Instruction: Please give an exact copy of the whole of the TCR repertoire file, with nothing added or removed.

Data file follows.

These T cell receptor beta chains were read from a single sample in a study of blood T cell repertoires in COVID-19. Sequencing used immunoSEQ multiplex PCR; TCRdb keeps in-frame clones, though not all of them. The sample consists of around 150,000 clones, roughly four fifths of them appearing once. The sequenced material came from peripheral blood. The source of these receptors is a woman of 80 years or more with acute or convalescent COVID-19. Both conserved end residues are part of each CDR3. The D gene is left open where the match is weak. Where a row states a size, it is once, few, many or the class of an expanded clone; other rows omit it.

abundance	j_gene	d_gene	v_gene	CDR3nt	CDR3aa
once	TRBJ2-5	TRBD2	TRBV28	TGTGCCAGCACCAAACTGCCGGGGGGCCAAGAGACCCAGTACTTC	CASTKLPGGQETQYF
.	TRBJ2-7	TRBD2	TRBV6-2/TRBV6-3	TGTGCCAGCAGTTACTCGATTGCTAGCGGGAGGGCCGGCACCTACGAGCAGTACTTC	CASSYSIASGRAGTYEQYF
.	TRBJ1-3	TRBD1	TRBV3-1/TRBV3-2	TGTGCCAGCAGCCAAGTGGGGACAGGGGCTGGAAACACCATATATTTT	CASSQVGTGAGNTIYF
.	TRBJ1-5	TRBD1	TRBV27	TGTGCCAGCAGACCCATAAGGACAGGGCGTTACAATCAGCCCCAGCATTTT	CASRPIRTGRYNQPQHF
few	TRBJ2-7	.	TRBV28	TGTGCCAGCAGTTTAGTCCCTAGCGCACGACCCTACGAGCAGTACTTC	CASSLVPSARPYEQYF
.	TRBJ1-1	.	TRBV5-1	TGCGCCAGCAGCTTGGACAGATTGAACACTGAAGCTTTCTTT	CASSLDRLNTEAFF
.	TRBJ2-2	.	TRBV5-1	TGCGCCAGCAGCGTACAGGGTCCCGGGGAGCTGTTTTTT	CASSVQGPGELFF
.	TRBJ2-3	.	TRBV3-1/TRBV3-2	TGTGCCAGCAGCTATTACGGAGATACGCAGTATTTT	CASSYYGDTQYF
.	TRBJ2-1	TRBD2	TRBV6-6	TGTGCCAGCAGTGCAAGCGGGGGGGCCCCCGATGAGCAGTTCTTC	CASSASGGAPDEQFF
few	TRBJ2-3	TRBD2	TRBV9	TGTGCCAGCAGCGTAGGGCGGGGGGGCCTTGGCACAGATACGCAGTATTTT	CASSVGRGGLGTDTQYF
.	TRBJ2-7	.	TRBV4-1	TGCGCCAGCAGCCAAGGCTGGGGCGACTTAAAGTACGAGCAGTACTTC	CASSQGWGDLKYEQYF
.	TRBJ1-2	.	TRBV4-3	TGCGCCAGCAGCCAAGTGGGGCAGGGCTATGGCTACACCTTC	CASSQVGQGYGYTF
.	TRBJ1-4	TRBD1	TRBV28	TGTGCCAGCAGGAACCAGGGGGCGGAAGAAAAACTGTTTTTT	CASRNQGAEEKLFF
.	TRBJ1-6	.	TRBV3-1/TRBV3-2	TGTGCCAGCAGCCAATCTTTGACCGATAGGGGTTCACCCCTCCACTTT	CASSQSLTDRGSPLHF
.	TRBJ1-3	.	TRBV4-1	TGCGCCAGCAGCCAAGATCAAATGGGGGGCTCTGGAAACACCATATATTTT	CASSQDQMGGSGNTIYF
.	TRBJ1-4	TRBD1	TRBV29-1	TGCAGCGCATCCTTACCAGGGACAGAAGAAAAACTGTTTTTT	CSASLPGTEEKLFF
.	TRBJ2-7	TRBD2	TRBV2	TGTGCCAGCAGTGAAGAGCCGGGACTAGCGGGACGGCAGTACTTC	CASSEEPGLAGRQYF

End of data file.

These T cell receptor beta chains were read from a single sample in a study of blood T cell repertoires in COVID-19. Sequencing used immunoSEQ multiplex PCR; TCRdb keeps in-frame clones, though not all of them. The sample consists of around 150,000 clones, roughly four fifths of them appearing once. The sequenced material came from peripheral blood. The source of these receptors is a woman of 80 years or more with acute or convalescent COVID-19. Both conserved end residues are part of each CDR3. The D gene is left open where the match is weak. Where a row states a size, it is once, few, many or the class of an expanded clone; other rows omit it.

abundance	j_gene	d_gene	v_gene	CDR3nt	CDR3aa
once	TRBJ2-5	TRBD2	TRBV28	TGTGCCAGCACCAAACTGCCGGGGGGCCAAGAGACCCAGTACTTC	CASTKLPGGQETQYF
.	TRBJ2-7	TRBD2	TRBV6-2/TRBV6-3	TGTGCCAGCAGTTACTCGATTGCTAGCGGGAGGGCCGGCACCTACGAGCAGTACTTC	CASSYSIASGRAGTYEQYF
.	TRBJ1-3	TRBD1	TRBV3-1/TRBV3-2	TGTGCCAGCAGCCAAGTGGGGACAGGGGCTGGAAACACCATATATTTT	CASSQVGTGAGNTIYF
.	TRBJ1-5	TRBD1	TRBV27	TGTGCCAGCAGACCCATAAGGACAGGGCGTTACAATCAGCCCCAGCATTTT	CASRPIRTGRYNQPQHF
few	TRBJ2-7	.	TRBV28	TGTGCCAGCAGTTTAGTCCCTAGCGCACGACCCTACGAGCAGTACTTC	CASSLVPSARPYEQYF
.	TRBJ1-1	.	TRBV5-1	TGCGCCAGCAGCTTGGACAGATTGAACACTGAAGCTTTCTTT	CASSLDRLNTEAFF
.	TRBJ2-2	.	TRBV5-1	TGCGCCAGCAGCGTACAGGGTCCCGGGGAGCTGTTTTTT	CASSVQGPGELFF
.	TRBJ2-3	.	TRBV3-1/TRBV3-2	TGTGCCAGCAGCTATTACGGAGATACGCAGTATTTT	CASSYYGDTQYF
.	TRBJ2-1	TRBD2	TRBV6-6	TGTGCCAGCAGTGCAAGCGGGGGGGCCCCCGATGAGCAGTTCTTC	CASSASGGAPDEQFF
few	TRBJ2-3	TRBD2	TRBV9	TGTGCCAGCAGCGTAGGGCGGGGGGGCCTTGGCACAGATACGCAGTATTTT	CASSVGRGGLGTDTQYF
.	TRBJ2-7	.	TRBV4-1	TGCGCCAGCAGCCAAGGCTGGGGCGACTTAAAGTACGAGCAGTACTTC	CASSQGWGDLKYEQYF
.	TRBJ1-2	.	TRBV4-3	TGCGCCAGCAGCCAAGTGGGGCAGGGCTATGGCTACACCTTC	CASSQVGQGYGYTF
.	TRBJ1-4	TRBD1	TRBV28	TGTGCCAGCAGGAACCAGGGGGCGGAAGAAAAACTGTTTTTT	CASRNQGAEEKLFF
.	TRBJ1-6	.	TRBV3-1/TRBV3-2	TGTGCCAGCAGCCAATCTTTGACCGATAGGGGTTCACCCCTCCACTTT	CASSQSLTDRGSPLHF
.	TRBJ1-3	.	TRBV4-1	TGCGCCAGCAGCCAAGATCAAATGGGGGGCTCTGGAAACACCATATATTTT	CASSQDQMGGSGNTIYF
.	TRBJ1-4	TRBD1	TRBV29-1	TGCAGCGCATCCTTACCAGGGACAGAAGAAAAACTGTTTTTT	CSASLPGTEEKLFF
.	TRBJ2-7	TRBD2	TRBV2	TGTGCCAGCAGTGAAGAGCCGGGACTAGCGGGACGGCAGTACTTC	CASSEEPGLAGRQYF